Converting a Vintage Box
If the box camera does not have a "T" function by pulling a tab, you will have to make it.
Pull off the front of the camera. It is held only by its two tabs that fit over two posts on the body and comes off easily Using a screwdriver gently under one tab, then the other. This is a good time to clean those viewing lenses and mirrors.
By working the shutter you will see that it is a disc with a slot in it that make a trip between to posts. We need to put an obstruction at about the 3 o'clock position to that it will work as a "Bulb".
Glue the obstruction around that spot being careful not to get any under the disc.
Find something to use as a post and drill a hole for it and glue the post in this hole so by using a rubber band it may act to hold the shutter release down.
Remove the lens. It is held by a "C" Spring which can be sprung with a small screwdriver.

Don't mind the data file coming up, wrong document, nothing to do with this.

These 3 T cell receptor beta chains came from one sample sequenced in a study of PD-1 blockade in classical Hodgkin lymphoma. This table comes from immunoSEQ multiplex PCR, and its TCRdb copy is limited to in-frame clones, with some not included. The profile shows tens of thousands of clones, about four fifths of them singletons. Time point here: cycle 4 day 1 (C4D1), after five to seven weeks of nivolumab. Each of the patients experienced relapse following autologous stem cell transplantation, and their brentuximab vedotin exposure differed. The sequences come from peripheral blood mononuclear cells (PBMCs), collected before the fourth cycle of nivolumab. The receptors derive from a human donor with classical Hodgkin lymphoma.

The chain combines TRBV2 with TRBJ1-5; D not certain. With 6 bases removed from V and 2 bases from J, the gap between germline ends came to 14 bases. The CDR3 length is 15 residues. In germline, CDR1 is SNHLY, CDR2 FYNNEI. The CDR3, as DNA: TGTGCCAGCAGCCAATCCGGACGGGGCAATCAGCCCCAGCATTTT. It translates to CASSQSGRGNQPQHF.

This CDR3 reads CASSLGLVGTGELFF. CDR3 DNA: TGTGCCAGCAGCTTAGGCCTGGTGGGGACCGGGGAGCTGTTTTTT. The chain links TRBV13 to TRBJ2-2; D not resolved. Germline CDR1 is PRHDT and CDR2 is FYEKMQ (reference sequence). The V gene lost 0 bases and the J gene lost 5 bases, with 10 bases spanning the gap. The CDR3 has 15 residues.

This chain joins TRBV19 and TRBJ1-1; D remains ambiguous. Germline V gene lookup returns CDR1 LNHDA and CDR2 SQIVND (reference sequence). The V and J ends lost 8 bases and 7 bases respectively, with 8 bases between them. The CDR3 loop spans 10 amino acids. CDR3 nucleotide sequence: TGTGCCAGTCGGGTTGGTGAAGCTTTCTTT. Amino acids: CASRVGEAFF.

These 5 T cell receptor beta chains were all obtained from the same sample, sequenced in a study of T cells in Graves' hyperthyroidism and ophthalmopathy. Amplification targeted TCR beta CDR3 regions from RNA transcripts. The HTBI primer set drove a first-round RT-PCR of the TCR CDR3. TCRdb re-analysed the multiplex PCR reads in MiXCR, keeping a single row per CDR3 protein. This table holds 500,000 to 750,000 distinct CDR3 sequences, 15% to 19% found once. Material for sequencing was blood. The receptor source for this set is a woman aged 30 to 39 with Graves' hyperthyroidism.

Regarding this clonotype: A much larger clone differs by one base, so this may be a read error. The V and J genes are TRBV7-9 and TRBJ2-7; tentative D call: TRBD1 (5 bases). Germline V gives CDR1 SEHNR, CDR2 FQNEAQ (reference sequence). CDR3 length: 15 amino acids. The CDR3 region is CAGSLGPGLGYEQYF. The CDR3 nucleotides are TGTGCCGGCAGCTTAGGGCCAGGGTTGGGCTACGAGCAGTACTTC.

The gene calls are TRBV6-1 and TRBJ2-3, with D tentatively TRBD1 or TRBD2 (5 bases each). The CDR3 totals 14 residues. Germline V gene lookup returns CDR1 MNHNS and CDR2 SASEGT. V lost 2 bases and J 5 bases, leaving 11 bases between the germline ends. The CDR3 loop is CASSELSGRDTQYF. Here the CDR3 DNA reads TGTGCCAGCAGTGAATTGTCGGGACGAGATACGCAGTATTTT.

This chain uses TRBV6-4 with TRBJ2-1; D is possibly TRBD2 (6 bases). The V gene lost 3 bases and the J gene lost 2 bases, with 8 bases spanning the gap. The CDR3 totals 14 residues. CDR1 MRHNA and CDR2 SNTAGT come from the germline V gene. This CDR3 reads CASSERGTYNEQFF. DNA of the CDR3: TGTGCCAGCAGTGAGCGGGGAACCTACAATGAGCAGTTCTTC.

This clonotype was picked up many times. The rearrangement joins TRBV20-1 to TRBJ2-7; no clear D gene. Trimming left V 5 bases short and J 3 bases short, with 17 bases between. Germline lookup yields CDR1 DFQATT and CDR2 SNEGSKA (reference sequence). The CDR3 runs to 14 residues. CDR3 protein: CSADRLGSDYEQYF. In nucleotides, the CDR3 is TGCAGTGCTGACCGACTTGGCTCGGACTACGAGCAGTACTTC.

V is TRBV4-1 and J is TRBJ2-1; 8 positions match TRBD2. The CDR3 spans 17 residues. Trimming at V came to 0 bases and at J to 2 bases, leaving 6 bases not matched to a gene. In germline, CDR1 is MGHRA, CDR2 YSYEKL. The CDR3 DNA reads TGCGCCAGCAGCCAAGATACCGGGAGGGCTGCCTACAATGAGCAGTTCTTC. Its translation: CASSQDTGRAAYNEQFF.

First option (easiest) is to mount the pinhole where the lens was. However this will yield images with vignetting corners because of the distance from the shutter opening.
Best option (most difficult) is to mount the pinhole on the rear of the shutter opening. I did this by putting the glue in a toothpick and very carefully bringing it through the front of the open shutter and working the glue onto the inside edges of the opening. Then using a long pair of tweezers or needle nose bring the pinhole down inside the camera and drop it on the glue around the shutter hole. Tamp down the edges.
Here is a rubber band holding the shutter open.
Glue on a filter ring if you want.
And get yourself a fridge magnet to open and close the little red window so your can use 800 speed film if you want.
The following images were all captured this camera. The B&W were on Agfa APX 400. The color was Fuji NHGII 800 and Fuji 400.